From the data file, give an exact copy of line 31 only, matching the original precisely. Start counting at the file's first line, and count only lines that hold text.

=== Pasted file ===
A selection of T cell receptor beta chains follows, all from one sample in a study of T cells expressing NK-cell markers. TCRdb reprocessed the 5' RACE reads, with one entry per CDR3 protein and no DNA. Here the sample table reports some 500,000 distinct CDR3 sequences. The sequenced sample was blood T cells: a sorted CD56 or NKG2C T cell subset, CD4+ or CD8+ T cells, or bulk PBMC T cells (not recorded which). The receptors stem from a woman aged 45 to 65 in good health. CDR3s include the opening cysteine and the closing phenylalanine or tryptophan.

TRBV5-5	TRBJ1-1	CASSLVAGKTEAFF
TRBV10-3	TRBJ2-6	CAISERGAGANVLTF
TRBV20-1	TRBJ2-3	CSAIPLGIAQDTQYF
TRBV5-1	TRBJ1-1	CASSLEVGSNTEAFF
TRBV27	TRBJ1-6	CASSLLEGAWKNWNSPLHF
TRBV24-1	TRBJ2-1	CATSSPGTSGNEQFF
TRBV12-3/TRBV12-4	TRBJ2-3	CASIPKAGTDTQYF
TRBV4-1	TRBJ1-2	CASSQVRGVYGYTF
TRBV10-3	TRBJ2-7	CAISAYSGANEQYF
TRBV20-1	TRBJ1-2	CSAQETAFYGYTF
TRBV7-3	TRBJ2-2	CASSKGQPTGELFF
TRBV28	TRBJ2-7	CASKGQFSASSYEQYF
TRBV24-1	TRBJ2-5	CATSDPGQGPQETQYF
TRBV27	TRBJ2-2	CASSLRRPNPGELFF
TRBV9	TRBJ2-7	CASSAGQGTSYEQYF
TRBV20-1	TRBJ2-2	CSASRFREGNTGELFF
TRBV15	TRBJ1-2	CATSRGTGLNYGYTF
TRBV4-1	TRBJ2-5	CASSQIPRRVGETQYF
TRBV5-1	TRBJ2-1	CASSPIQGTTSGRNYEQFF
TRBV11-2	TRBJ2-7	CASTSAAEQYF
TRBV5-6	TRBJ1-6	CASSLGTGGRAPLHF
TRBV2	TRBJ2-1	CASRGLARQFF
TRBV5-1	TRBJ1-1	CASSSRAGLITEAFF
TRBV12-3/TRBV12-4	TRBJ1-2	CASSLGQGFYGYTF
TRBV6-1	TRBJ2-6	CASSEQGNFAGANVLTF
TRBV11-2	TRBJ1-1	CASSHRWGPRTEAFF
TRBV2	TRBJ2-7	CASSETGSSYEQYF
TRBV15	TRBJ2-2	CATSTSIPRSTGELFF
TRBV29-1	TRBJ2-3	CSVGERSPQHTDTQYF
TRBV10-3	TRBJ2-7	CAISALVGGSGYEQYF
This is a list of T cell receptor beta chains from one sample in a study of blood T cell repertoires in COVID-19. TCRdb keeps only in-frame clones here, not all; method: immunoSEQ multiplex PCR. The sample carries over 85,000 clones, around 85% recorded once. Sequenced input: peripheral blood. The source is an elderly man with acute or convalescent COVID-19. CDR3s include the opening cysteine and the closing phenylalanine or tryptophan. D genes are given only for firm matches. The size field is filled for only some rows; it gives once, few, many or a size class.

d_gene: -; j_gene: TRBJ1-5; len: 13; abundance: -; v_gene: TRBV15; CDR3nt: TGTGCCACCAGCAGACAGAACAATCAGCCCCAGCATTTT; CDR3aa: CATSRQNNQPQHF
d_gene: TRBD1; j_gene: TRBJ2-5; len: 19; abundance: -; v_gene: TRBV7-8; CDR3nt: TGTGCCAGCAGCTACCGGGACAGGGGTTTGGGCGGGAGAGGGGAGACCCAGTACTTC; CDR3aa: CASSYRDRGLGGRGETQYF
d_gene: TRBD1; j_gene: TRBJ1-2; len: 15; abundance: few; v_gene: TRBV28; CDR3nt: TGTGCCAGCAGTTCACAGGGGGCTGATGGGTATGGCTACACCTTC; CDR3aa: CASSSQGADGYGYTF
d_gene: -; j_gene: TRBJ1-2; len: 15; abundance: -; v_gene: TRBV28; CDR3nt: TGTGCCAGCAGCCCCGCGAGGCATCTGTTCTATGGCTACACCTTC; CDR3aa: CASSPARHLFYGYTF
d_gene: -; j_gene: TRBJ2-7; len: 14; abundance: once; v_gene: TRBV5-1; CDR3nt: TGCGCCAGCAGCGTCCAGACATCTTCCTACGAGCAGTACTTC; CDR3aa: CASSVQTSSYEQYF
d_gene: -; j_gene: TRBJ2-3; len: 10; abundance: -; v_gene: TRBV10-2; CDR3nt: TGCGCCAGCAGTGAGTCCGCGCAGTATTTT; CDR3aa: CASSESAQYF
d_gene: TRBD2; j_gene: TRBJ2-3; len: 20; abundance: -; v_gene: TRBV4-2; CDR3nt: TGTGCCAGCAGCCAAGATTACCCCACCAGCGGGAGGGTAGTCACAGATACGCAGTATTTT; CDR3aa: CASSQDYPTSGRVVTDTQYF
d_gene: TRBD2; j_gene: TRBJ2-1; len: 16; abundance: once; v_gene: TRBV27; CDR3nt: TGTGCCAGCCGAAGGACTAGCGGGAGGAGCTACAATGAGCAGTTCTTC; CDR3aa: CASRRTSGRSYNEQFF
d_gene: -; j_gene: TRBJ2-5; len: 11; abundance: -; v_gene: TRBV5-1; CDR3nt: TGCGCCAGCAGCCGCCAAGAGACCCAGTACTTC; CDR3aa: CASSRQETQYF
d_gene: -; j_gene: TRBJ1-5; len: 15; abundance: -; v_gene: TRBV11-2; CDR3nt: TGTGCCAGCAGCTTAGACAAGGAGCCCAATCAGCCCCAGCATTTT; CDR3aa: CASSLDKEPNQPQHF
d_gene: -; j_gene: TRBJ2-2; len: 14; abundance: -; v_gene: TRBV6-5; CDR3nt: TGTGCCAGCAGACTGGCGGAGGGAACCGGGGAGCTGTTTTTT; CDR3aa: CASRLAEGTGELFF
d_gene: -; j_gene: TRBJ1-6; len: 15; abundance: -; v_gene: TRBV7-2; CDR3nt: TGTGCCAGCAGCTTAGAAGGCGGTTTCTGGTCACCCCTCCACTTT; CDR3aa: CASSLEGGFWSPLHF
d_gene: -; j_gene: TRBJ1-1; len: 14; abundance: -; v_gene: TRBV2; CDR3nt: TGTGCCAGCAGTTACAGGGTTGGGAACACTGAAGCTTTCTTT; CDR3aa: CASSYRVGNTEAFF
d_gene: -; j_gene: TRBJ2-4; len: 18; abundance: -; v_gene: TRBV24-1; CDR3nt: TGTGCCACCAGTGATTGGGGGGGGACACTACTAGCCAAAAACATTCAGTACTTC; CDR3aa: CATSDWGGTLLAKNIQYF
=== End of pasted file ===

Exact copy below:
TRBV10-3	TRBJ2-7	CAISALVGGSGYEQYF